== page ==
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influenza or flu, acute, highly contagious disease caused by a RNA virus (family Orthomyxoviridae); formerly known as the grippe. There are three types of the virus, designated A, B, and C, but only types A and B cause more serious contagious infections. Influenza is difficult to diagnose in the absence of an epidemic, since it resembles many common respiratory ailments. It can be distinguished from a cold, however, by sudden fever, prostration, weakness, and sometimes severe muscular aches and pains. Stomach and intestinal symptoms, such as nausea and vomiting, are not commonly due to influenza infection, and the term stomach flu is a misnomer. Influenza is usually self-limiting, but complications such as pneumonia and bronchitis can be serious threats to newborns, the elderly, and people with chronic diseases. The viruses are spread by respiratory droplets, and the disease is typically most widespread from the late fall to early spring.

Vaccination is recommended for persons who are likely to be exposed to influenza (such as health-care workers) or who are at risk for complicatons. The antiviral drugs amantadine and rimantadine are effective against most strains of type A influenza, and zanamivir and oseltamivir against types A and B. Given within two days of the first appearance of symptoms, they may reduce the symptoms; they may also be given to prevent influenza infection in persons exposed to the disease. Uncomplicated influenza requires only rest and treatment of symptoms, and the use of antibiotics has greatly reduced fatalities from secondary infections. Return to normal activity should be undertaken slowly, as relapses are easily precipitated.

Serious influenza in humans is caused by strains of several A subtypes (which are designated by the specific combination of the 19 hemagglutinin and 9 neuraminidase proteins, or antigens, found on the virus's surface, e.g., H1N1) and by strains of type B. Type A is also found in swine, horses, whales, seals, and other animals, but wild birds are the only animals to have all A subtypes, and migratory birds can spread a strain of the disease great distances. Some H5 and H7 strains of avian influenza (also called avian flu or bird flu) are especially virulent and can result in financially devastating losses in the poultry industry. As a result, outbreaks of the disease are usually controlled by severe measures, including killing all poultry within a couple miles of the outbreak. Avian and swine influenza occasionally infect humans, but such cases rarely result in human-to-human transmission.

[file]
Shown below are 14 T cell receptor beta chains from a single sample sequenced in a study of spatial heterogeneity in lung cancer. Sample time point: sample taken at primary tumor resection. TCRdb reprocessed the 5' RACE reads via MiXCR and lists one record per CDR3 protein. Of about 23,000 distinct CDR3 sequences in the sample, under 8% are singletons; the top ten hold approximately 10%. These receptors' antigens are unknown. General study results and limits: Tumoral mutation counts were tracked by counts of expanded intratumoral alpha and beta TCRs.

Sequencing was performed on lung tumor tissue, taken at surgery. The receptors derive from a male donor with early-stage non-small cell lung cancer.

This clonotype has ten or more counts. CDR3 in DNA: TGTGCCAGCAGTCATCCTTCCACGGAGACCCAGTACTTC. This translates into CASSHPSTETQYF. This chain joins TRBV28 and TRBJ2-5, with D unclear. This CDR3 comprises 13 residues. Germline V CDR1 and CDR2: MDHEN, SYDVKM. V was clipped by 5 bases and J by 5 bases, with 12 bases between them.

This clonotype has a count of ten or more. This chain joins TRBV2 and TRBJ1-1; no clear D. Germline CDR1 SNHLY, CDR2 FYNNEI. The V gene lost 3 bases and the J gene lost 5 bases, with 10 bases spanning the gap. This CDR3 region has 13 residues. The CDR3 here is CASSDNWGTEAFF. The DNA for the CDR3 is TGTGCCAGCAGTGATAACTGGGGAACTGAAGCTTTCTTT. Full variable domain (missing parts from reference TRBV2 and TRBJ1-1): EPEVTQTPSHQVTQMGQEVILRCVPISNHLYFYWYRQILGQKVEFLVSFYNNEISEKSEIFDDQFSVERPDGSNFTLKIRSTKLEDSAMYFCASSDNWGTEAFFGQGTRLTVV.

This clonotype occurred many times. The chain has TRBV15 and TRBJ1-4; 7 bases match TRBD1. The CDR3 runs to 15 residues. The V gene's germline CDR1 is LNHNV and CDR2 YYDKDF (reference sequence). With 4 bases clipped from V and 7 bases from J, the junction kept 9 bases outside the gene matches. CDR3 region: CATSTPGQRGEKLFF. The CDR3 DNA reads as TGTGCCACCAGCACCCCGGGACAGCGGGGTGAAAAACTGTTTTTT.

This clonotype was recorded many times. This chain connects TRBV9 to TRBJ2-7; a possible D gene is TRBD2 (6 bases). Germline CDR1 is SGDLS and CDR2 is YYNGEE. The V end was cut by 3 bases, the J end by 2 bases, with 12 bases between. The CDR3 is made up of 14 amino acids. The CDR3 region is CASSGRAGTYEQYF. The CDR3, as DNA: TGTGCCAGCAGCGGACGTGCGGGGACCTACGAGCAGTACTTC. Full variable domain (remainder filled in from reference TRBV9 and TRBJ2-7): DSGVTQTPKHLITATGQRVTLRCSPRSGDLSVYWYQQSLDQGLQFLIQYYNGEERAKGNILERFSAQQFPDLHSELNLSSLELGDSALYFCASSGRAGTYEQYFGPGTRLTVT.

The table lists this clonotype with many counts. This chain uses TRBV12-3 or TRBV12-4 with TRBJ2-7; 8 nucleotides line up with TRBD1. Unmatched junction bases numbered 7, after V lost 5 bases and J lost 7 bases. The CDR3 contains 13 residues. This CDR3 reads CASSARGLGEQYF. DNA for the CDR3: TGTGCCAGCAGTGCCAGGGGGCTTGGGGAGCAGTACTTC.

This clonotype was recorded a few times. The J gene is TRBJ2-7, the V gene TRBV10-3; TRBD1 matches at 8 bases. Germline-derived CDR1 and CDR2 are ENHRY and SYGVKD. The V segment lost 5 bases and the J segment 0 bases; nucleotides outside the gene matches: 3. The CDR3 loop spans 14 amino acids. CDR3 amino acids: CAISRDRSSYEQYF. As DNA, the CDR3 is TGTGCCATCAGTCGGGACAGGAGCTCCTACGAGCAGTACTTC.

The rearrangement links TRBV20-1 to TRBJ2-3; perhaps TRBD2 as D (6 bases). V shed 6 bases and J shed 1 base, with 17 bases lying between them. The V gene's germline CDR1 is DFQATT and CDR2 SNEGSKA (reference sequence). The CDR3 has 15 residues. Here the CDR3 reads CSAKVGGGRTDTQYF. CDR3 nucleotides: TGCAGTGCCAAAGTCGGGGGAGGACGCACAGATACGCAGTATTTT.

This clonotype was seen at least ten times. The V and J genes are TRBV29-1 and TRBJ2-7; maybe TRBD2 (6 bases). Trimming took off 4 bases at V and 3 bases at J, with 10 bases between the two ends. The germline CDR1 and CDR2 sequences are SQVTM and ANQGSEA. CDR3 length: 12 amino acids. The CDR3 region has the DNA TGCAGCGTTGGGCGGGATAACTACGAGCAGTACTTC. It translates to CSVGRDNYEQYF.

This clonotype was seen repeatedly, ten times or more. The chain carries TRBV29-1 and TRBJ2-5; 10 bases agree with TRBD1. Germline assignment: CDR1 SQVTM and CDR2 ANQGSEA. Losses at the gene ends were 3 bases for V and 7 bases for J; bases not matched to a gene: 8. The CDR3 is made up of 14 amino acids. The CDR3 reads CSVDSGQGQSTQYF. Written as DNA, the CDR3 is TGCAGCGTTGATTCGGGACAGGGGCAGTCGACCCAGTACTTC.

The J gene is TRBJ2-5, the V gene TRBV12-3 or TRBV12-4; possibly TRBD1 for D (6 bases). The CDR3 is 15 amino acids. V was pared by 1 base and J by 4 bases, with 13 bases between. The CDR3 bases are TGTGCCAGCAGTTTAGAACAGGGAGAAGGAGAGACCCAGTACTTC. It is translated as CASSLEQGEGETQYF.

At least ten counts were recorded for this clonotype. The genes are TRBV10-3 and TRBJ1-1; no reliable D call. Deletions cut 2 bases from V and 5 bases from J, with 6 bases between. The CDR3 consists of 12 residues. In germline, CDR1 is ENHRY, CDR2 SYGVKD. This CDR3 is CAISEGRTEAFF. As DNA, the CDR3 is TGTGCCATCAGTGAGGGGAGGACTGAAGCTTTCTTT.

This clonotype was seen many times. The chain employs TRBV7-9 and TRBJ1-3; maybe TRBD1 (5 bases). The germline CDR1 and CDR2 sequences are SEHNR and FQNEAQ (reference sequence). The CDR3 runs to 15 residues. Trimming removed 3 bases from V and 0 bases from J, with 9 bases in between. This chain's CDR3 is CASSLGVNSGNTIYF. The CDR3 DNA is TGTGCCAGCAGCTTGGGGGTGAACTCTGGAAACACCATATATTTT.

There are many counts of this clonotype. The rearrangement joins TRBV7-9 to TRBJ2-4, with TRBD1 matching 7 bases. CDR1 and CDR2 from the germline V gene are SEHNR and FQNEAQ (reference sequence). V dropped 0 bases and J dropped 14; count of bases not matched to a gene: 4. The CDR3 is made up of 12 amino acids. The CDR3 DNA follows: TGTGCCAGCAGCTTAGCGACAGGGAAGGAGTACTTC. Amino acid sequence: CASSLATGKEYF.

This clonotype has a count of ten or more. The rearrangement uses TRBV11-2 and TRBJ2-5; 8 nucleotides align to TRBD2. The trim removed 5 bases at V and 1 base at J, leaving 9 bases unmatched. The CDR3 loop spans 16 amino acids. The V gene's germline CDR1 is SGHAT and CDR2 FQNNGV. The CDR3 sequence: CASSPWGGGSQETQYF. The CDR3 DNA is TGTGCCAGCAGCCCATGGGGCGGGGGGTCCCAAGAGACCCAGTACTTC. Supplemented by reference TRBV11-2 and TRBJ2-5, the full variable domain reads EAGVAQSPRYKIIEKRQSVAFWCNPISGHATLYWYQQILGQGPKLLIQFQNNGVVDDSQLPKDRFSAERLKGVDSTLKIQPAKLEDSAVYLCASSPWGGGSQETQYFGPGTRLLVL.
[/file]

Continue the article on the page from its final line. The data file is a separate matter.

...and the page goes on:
The influenza vaccine, which is based on the hemagglutinin and neuraminidase proteins, confers immunity only to the particular strain or set of strains including in the vaccine, and immunity to one strain or subtype, whether acquired through infection or vaccination, does not prevent susceptibility to another. Because the surface antigens of flu viruses change over time, it is necessary to reformulate the vaccine yearly in an educated guess at what strain will appear. (An influenza A vaccine that utilizes a surface protein that does not mutate is under development.) Abrupt major changes in a virus, which can result in increased virulence, also occur. Swine, which can be infected by avian and human influenzas, can facilitate such a development when avian and human strains are both present in an animal, enabling the genetic material of the two to reassort (mix). A major change can similarly occur in a person who is infected by both human and avian viruses.

Epidemics of influenza may be caused by type A or B strains, although type B is more likely to occur sporadically. Pandemics (worldwide epidemics) are caused only by type A. Three such pandemics occurred in the 20th cent., in 1918–19 (the “Spanish flu”), 1957–58 (the “Asian flu”), and 1968–69 (the “Hong Kong flu”). In 1918–19, some 675,000 people died in the United States, and between 50 and 100 million died worldwide. Research suggests that the 1918–19 strain arose when an avian strain acquired the ability to infect humans, and the other two pandemics are known to have been caused by strains produced by the reassorting of human and avian viruses.